“It doesn’t matter if you can sing on pitch– really,” I tell moms at Kindermusik class. “To your child, your voice is best.”
That’s me, the Kindermusik teacher, talking. I’m also a mom of four Kindermusik alumni. My youngest daughter, Starla, is seven years old and tonight my heart swelled when she reminded me how true my words to younger moms really are.
Starla shares a room with her older sister. Their typical bedtime routine starts with cuddling up in a twin bed, talking, giggling and telling each other stories before drifting off to the land of Nod. Lately, between laughter and dreamland, Starla has a meltdown. It lasts about 10 minutes and the tears flow uninhibited. Anything can trigger it–thoughts of a grandparent who passed away, a recollection of an unkind word spoken to her earlier in the day, anticipating her older sister’s departure to college…I tell her that tears are a gift from God–they release the sadness inside us so it doesn’t get stuck there and make us sick. Musing further over this dilemma as a mom will do, I had a moment of inspiration. Remembering an old CD of children’s lullabies that went inactive in recent years, I located it in the back corner of the closet next to the dust bunnies and excitedly informed Starla that we would listen to it every night for the next week. “Perhaps it will help sleep to come more gently,” I consoled. With a promise to come back for kisses and prayers a few minutes later, I turned it on tonight, as the kids crawled into bed. Returning, to deliver on my word, I heard Starla tell her sister, “I like this CD but I like it better when mommy sings to me.”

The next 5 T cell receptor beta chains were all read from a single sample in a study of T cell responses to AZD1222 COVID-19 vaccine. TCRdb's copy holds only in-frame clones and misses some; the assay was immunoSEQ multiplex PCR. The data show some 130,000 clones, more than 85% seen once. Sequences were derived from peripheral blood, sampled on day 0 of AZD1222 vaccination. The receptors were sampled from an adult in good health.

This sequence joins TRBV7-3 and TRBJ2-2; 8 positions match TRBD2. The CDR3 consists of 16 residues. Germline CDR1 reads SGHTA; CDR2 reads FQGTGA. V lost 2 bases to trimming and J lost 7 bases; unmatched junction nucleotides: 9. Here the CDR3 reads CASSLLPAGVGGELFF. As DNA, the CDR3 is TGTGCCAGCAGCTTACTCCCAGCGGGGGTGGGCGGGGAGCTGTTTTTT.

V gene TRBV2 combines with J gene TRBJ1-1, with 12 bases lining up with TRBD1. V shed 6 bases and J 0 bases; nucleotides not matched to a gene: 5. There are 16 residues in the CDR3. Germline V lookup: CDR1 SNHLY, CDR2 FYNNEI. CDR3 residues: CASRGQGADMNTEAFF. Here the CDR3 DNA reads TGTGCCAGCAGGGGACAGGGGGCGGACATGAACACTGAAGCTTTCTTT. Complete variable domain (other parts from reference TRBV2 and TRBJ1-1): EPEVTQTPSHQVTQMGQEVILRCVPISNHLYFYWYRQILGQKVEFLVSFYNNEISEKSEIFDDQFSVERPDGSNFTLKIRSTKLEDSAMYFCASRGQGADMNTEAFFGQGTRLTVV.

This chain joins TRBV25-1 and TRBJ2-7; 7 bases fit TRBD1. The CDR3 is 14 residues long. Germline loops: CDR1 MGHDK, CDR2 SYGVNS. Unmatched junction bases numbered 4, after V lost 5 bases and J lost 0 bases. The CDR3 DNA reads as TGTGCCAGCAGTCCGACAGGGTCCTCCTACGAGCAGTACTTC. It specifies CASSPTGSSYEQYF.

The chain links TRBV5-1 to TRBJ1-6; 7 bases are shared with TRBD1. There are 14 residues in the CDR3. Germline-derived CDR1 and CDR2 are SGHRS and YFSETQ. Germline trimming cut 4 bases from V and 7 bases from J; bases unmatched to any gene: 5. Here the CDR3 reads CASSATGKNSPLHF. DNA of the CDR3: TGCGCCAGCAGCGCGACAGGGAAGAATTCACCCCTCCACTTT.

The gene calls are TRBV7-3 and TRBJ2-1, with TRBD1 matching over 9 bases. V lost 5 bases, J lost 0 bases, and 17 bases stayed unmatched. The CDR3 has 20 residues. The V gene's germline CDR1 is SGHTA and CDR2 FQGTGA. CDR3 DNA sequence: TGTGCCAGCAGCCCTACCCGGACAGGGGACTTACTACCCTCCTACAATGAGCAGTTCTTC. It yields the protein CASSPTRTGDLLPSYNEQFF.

Now it was my turn to be reduced to tears. I laid down beside my “baby” and sang with the CD until her breathing became heavy, methodical and I could feel her muscles twitching. Her hand went limp in mine. I kissed it and whispered “I love you. Goodnight.”
(Mom’s Voice Is Best republished from Kindermusik by Soundsteps Blog on 23 Apr, 2012
This post brought to you by Miss Hope; singing, still.)